Obama Blames Trump for Surge in Anti-Semitism
Our nation’s 44th president shows that no lie is beneath him.
When Barack Obama tried this week to blame the recent rise in anti-Semitism on Donald Trump, we couldn’t help but recall what former Nebraska Senator Bob Kerrey said about an earlier Democrat president: “Clinton’s an unusually good liar.”
Obama, too, is an unusually good liar. Or maybe not, depending on whether our standard is one of volume or believability. Because if it’s the latter, then Obama is as he was a president: a mediocrity. Still, this most recent whopper, while not in the league of his legendary and oft-repeated ObamaCare lie, is worth debunking, because a lie unchallenged tends to become the truth.
In an interview with Jewish Insider, Obama recalled a 2016 speech he delivered at the Israeli Embassy in Washington. “I said that the seeds that gave rise to the Holocaust have always been with us,” Obama said. “They have found root across cultures, faiths, and generations. And they have reemerged again and again, especially in times of change and uncertainty.”
That’s when it went off the rails. He added, “When I gave that speech, it was clear that anti-Semitism was on the rise around the world. People’s anger over everything from immigration to inequality was boiling over — and many of them were looking for someone else to blame. And for four years, we had a President in the White House who fanned those flames.”
So Trump “fanned the flames” of anti-Semitism?
That’s a deadly serious charge. So let’s start with Donald Trump, the man with the Jewish daughter, the Jewish son-in-law, and the Jewish grandchildren; the man who moved our nation’s embassy in Israel from Tel Aviv to Jerusalem when all prior U.S. presidents merely paid lip service to the audacious idea; the man who tore up the Obama administration’s rotten Iran nuke deal, the deal that Israeli Prime Minister Benjamin Netanyahu called “a historic mistake” and “the worst danger we face” as a nation; the man who became the first sitting U.S. president to visit the Old City of Jerusalem; the man about whom Netanyahu said in 2019, “Israel has never had a better friend than you.”
We might finish our defense of our 45th president by observing that if he were stirring up such anti-Semitic sentiment, then Jewish Americans sure had a strange way of showing their displeasure. In the 2020 presidential election, Trump earned 30% of the Jewish vote, a 4% gain from his 2016 total and the best performance by a Republican president since George H.W. Bush in 1988.
As for Barack Obama, his two terms as president saw a decided decay in U.S.-Israel relations. As Matthew Kassel of Jewish Insider reports, “During his time in office, former President Barack Obama maintained something of a hot-and-cold relationship with Jewish leaders. … He frequently found himself at odds with communal leaders who took issue with, among other things, his administration’s support for the nuclear deal with Iran as well as the controversial decision to abstain from voting on a U.N. Security Council resolution castigating Israel.”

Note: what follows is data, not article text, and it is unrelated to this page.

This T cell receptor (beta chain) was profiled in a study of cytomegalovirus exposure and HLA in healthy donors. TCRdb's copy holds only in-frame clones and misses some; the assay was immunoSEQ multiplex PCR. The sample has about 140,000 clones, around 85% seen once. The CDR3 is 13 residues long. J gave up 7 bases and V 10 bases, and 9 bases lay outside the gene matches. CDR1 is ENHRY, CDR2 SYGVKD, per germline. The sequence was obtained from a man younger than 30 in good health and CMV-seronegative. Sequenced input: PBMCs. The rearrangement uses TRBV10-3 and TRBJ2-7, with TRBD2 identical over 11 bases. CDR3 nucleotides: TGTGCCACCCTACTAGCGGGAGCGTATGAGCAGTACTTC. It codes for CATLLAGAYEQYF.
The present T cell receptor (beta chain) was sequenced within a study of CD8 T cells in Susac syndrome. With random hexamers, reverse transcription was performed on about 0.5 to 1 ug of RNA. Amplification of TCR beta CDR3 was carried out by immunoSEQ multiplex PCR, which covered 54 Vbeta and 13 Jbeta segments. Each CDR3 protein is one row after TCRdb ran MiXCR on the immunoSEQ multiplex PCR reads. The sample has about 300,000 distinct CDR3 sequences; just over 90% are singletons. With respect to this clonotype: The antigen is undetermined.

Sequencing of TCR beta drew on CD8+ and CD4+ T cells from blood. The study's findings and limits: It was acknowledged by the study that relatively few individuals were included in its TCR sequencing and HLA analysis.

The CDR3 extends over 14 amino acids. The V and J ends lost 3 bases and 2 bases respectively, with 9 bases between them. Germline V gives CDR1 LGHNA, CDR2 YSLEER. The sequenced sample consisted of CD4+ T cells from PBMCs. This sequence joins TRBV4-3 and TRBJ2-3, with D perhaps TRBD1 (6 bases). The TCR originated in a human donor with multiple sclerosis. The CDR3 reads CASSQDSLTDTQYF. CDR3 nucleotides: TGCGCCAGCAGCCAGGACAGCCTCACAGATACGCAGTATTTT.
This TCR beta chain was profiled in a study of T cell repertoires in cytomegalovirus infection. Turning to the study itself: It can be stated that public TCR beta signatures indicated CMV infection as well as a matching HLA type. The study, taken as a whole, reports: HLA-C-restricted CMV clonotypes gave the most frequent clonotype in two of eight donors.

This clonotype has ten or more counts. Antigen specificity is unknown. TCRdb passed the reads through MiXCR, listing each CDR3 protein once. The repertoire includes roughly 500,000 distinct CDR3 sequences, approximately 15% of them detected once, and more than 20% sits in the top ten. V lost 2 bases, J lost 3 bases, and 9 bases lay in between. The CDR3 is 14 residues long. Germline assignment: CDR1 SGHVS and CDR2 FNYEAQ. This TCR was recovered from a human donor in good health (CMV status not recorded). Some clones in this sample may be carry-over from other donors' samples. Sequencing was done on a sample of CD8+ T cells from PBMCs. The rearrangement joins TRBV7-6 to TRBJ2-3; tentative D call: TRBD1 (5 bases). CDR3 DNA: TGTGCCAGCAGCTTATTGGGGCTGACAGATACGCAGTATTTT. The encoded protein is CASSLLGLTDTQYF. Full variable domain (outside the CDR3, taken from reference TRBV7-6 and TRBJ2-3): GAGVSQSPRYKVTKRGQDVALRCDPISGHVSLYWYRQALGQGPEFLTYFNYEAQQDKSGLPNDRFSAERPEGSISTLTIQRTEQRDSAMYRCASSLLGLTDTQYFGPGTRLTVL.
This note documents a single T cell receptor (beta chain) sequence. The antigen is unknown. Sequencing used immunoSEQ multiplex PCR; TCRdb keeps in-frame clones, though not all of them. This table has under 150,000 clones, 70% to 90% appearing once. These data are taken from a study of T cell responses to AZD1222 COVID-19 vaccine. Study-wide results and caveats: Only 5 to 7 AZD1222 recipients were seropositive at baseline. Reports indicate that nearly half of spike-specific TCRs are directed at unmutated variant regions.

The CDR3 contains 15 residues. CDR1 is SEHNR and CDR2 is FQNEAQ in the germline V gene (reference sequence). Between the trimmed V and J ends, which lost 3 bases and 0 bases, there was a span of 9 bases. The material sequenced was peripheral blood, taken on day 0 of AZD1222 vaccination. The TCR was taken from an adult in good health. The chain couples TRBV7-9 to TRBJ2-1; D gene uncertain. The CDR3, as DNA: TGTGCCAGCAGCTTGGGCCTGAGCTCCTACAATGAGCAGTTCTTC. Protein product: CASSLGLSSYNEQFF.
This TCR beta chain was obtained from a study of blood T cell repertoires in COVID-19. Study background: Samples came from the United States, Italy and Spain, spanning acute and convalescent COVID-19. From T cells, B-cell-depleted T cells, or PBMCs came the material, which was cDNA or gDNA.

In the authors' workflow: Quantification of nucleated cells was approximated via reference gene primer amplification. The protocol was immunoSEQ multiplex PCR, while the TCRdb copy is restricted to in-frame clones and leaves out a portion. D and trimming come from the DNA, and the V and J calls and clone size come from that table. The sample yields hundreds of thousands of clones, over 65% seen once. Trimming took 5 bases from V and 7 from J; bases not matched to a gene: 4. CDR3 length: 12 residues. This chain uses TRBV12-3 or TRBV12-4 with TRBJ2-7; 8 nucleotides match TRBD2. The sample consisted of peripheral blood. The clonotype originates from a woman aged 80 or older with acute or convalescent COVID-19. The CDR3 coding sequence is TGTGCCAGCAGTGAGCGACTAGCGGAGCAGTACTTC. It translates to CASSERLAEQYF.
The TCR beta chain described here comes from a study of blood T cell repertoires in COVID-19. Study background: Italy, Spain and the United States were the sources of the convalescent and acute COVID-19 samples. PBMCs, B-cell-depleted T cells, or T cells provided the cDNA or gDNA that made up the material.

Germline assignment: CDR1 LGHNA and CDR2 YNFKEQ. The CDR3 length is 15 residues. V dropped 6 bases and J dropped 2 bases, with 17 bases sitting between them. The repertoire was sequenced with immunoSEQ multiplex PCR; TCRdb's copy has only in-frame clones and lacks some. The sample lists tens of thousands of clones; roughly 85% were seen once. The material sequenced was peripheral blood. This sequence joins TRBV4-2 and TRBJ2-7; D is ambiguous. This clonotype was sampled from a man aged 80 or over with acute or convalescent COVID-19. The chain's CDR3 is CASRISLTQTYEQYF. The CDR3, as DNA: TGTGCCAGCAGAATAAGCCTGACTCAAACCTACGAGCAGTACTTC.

What’s most telling, though, about Obama’s written interview with Jewish Insider is the fact that he answered just five of the 13 questions that were put to him. And these were questions based on what he’d written in his latest memoir, a 768-page, $45 doorstop titled A Promised Land. So what’s he afraid of? He’s no longer in office, no longer in need of whispering sweet nothings into then-Russian President Dmitry Medvedev’s ear about how he’d have “more flexibility” to sell out his country and its NATO allies on missile defense as soon as he got through his 2012 reelection campaign.
Obama jumped at the chance to smear Trump in the interview, but he wouldn’t answer questions about the Iran nuke deal or his abject failure to support that country’s nascent Green Revolution; his administration’s disgraceful decision to abstain from UN Security Council Resolution 2334, which condemned Israel for its settlements in disputed territories; or the Trump administration’s Abraham Accords, the landmark normalization of relations between Israel and its Arab neighbors in the United Arab Emirates, Bahrain, Morocco, and Sudan.
Again, what’s he afraid of?
One possibility is his party’s unmistakably anti-Semitic drift, as embodied by Jew haters such as Congresswomen Omar Ilhan and Rashida Tlaib. “In this Democrat Party, the proverbial handwriting is on the wall — and has been for quite some time,” as our Arnold Ahlert recently wrote. “In 2012, the effort to reinstate the recognition of Jerusalem as Israel’s capital into the party’s platform during its National Convention was met with a literal chorus of boos. A poll released three years ago revealed that since 2001, the share of Democrats sympathizing more with Israel had declined 11 points, from 38% to 27%. Democrats, especially those who inhabit the Black Caucus, have repeatedly met with and refused to condemn rabid anti-Semite Louis Farrakhan.”
Ah, Louis Farrakhan. The guy who said “Hitler was a very great man.” The guy who said, “I’m not an anti-Semite. I’m anti-termite.” This guy — the guy standing shoulder-to-shoulder with a smiling Barack Obama:
Sometimes a picture really is worth a thousand words.
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